In continuing evolution, the spring of 2003 marked the celebration of the official opening of the H.R. Giger Museum Bar. Giger’s designs for the 400-year-old space emphasize its pre-existing Gothic architecture. The giant skeletal arches covering the vaulted ceiling, together with the bar’s fantastic stony furniture, evoke the building’s original medieval character and give the bar a cathedral-like feeling.

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Giger signs autographs at "Le monde selon H.R. Giger" exhibition in Paris, France 2004

During the last 6 years, Giger has been honored with a series of major museum retrospectives. 2004 saw the opening of a six-month exhibition at the Museum Halle Saint Pierre in Paris, France. "Le monde selon H.R. Giger" (The World According to H.R. Giger) was the largest exhibition of the artist's work to take place outside of his native Switzerland. Over one year in preparation, ninety percent of the work on loan was assembled from Giger's art collectors, including three Swiss museums. The display of more than 200 pieces, covering two floors of the museum's exhibition space, spanned four decades of the celebrated artist’s career. On December 17, 2004, H.R. Giger received the prestigious award, "La Médaille de la Ville de Paris", at Paris City Hall.

The Paris retrospective was followed by ‘H.R. Giger in Prague” in 2005 at the National Technical Museum of Prague, in the Czech Republic and in 2006 by “Giger in Wien” at the Kunsthaus Wien, in Austria. In July of 2007 Giger was honored with his first museum exhibition in the city of his birth, at the Bündner Kunstmuseum, in Chur, Switzerland, followed in October by his first major exhibit in Spain, at The Polytechnic University of Valencia.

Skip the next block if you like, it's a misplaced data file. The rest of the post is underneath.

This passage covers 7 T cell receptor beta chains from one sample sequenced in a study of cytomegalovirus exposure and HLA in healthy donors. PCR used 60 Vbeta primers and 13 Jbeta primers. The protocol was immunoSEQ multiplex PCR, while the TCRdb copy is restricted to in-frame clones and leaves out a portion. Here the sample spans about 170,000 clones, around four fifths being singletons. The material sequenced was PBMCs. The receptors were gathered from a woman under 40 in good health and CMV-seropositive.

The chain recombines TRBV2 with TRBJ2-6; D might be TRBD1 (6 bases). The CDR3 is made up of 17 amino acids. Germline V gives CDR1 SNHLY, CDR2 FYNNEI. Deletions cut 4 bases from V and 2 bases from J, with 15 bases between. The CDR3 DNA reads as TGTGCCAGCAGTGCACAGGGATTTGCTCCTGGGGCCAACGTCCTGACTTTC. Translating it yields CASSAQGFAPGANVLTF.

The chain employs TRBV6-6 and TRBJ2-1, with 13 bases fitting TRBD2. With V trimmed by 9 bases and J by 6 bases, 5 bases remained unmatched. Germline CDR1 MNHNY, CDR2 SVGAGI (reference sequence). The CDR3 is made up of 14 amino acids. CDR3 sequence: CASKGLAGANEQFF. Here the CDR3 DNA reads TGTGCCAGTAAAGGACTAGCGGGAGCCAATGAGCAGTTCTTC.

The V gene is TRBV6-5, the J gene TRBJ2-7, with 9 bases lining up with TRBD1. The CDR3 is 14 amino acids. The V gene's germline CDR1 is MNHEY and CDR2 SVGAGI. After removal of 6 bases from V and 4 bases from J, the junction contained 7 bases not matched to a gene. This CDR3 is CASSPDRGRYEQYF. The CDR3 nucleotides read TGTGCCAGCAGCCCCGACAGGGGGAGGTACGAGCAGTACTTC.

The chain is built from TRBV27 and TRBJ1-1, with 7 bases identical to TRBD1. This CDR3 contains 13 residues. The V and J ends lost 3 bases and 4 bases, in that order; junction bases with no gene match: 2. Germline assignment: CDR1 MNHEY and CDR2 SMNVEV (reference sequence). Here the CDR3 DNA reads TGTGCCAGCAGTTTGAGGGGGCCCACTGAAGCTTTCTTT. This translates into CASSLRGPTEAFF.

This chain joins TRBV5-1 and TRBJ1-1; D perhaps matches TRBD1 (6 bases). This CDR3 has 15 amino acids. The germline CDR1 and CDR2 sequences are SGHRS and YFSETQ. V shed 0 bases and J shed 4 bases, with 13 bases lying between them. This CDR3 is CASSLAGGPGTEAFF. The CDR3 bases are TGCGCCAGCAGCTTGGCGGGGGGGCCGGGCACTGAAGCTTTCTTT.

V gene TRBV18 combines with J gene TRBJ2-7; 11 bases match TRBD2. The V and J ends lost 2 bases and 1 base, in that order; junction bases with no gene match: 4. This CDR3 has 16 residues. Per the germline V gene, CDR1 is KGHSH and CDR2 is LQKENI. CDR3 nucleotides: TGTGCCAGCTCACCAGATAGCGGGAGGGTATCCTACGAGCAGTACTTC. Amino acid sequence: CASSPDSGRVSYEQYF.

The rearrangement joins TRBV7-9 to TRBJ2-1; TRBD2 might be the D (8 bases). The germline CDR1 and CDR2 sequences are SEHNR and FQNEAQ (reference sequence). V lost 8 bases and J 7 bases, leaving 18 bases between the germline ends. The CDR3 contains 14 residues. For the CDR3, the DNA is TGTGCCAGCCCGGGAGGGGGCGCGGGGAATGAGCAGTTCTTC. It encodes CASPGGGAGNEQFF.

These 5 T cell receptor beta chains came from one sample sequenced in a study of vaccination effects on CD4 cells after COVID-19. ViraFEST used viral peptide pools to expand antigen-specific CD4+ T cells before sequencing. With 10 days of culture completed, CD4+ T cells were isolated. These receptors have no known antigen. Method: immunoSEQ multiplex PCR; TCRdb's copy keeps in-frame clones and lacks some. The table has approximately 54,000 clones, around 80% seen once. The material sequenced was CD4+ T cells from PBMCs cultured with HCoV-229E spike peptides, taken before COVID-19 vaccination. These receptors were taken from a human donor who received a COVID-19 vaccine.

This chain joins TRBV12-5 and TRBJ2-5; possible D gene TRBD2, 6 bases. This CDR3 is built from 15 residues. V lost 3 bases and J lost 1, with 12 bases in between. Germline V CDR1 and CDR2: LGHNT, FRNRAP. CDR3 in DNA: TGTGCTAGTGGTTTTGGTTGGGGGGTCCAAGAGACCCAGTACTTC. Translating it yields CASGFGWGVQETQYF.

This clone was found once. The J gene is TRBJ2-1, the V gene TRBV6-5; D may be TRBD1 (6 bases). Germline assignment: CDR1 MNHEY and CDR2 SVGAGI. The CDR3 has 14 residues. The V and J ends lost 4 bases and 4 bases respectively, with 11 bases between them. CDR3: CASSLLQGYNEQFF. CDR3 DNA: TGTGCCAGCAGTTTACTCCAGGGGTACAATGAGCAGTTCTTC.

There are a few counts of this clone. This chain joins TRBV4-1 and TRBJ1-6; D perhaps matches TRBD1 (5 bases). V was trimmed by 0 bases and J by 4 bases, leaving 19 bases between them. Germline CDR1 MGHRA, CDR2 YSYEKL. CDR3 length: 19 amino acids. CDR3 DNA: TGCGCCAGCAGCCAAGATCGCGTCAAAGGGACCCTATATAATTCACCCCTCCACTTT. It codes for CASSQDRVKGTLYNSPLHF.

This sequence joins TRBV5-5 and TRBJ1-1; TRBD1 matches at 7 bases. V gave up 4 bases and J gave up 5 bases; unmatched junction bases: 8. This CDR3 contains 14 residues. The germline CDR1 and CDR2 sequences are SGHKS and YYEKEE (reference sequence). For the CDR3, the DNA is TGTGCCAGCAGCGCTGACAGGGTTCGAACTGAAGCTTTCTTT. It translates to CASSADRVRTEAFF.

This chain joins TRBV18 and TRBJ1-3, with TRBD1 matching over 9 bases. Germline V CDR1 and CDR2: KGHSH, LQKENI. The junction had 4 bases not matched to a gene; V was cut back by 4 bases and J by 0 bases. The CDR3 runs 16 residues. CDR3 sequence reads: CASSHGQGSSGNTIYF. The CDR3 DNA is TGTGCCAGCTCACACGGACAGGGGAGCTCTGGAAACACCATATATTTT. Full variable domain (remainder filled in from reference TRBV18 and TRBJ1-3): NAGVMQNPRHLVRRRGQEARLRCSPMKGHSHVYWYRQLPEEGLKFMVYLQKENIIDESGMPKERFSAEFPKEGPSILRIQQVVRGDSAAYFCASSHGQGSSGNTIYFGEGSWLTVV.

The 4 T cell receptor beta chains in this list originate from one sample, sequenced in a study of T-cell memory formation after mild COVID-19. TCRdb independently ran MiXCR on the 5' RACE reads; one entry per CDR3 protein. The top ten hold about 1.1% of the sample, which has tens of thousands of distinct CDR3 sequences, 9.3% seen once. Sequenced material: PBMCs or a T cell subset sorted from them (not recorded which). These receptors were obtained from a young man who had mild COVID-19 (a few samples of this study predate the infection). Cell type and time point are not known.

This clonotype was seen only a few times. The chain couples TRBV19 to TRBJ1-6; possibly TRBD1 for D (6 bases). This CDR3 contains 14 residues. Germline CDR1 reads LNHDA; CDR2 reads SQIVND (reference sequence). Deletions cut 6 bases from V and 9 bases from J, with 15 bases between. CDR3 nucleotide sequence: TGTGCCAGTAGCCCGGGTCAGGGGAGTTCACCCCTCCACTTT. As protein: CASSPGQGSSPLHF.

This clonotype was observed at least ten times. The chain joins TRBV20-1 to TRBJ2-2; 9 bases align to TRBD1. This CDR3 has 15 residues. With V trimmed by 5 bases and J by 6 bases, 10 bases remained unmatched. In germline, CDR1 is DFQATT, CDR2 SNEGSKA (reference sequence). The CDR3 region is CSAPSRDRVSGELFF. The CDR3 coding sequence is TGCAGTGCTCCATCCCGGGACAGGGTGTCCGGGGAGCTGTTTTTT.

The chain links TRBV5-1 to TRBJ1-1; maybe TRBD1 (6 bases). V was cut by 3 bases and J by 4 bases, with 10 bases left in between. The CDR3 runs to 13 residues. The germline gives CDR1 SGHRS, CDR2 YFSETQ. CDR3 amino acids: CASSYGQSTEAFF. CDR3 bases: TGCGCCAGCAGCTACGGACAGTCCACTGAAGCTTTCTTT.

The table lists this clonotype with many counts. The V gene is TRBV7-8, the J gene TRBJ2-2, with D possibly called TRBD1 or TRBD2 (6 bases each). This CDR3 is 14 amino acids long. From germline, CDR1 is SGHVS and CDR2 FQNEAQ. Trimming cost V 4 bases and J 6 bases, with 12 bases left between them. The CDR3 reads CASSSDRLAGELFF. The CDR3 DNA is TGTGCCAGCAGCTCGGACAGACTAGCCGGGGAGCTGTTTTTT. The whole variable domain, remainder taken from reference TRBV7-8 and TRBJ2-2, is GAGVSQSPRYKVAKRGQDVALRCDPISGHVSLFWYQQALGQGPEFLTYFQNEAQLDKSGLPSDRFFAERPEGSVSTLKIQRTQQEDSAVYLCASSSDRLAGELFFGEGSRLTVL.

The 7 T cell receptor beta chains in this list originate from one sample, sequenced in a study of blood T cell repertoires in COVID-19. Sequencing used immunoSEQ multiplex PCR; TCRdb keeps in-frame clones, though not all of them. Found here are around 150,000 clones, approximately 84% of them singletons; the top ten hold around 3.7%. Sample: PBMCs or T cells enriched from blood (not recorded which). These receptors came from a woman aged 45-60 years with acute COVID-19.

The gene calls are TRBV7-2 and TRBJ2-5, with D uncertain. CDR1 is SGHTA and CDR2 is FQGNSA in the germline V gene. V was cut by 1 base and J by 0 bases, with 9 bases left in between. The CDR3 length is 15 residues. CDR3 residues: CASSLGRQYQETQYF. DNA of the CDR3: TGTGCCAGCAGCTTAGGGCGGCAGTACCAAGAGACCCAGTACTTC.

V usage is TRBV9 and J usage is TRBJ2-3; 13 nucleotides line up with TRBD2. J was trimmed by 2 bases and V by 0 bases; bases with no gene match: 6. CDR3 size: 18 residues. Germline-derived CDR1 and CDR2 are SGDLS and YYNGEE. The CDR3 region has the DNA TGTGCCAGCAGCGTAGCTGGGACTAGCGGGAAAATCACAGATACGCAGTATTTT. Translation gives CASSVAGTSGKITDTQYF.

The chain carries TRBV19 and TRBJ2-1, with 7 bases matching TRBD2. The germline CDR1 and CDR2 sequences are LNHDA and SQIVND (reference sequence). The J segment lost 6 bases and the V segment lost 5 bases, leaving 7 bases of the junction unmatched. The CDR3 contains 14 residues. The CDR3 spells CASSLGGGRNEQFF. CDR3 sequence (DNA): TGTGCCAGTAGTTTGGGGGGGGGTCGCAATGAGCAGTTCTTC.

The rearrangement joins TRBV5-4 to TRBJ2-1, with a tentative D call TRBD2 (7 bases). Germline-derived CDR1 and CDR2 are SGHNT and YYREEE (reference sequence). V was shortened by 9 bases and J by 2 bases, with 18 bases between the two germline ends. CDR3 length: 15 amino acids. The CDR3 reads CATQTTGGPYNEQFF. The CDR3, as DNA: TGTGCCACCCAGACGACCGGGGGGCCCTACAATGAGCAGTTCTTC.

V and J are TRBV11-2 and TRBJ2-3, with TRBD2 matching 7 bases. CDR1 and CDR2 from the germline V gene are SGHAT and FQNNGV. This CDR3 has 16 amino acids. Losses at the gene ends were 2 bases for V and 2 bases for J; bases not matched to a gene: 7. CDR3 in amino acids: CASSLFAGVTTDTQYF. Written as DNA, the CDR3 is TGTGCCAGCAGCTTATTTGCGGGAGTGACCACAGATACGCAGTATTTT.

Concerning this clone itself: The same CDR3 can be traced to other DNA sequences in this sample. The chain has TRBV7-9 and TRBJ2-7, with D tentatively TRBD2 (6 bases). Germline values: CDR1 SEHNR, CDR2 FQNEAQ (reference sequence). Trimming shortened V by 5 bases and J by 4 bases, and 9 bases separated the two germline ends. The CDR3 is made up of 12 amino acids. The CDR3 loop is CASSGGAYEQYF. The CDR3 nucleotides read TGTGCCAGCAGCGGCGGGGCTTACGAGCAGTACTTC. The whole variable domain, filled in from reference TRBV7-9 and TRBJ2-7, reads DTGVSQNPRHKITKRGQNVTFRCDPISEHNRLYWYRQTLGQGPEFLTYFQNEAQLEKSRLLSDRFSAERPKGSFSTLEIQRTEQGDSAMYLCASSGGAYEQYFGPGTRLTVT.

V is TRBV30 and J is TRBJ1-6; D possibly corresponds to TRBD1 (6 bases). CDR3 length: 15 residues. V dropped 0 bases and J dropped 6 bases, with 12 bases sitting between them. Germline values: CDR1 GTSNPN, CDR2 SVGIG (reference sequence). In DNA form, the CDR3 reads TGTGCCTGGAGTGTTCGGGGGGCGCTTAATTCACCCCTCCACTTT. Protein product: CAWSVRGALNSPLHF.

In back-to-back shows, January 2009 heralded the opening of “KUNST - DESIGN – FILM”, a traveling retrospective of Giger’s film designs, at the Deutsches Filmmuseum in Frankfurt, Germany, which was followed by the opening of a major retrospective in October at the SALA KUBO – KUTXA, in San Sebastián, Spain. In January 2010, the traveling film retrospective moved to its next venue, the Tampere Art Museum in Finland. In March of 2011, HR Giger - "Dreams and Visions" opened at the Kunsthaus Wien, Austria.

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Giger at a 2012 exhibition

2012 saw exhibitions in Hamburg, Germany and Moscow and Istanbul. Plans are in the works for further major exhibitions, as well as participation in numerous group exhibitions at galleries and museums around the world.

“Hans Ruedi” Giger, known to the World as H.R. Giger, passed away on Monday, 12 th May 2014 at the age of 74. We are absolutely heartbroken over the loss of this loving husband, selfless friend, and supremely talented artist...

(Biography from http://www.hrgiger.com)

GalleryEdit

Concept artEdit

ReferencesEdit

  1. 1.0 1.1 Martin, Douglas. "H. R. Giger, Swiss Artist, Dies at 74; His Vision Gave Life to 'Alien' Creature", New York Times, May 14, 2014. Retrieved on [[May 14, 2014]]. 
  2. "Out of this world: {...} Welcome to the Giger Bar". Samantha Warwick. The Guardian. 29 April 2006. Retrieved June 18, 2009.
  3. The 52nd Academy Awards (1980) Nominees and Winners (Oscars.org).
  4. "H. R. Giger". Science Fiction Awards Database (sfadb.com). Mark R. Kelly and the Locus Science Fiction Foundation. Retrieved September 11, 2013.
  5. "Science Fiction and Fantasy Hall of Fame: EMP welcomes five major players". [June 2013].
     "H.R. Giger: The man behind the monster, Alien". EMP Museum (empmuseum.org). Retrieved September 11, 2013.
  6. "Interview: Ridley Scott Talks Prometheus, Giger, Beginning of Man and Original Alien". Filmophilia (December 17, 2011).
  7. Staff. "'Alien' creator H.R. Giger is dead", swissinfo, 13 May 13, 2014. Retrieved on [[May 13, 2014]]. 
  8. Jordans, Frank. "'Alien' artist H.R. Giger dies at 74", May 13, 2014. Retrieved on [[May 13, 2014]]. 
  9. Staff. "Der "Alien"-Vater ist tot", Tages-Anzeiger, May 13, 2014. Retrieved on [[May 13, 2014]].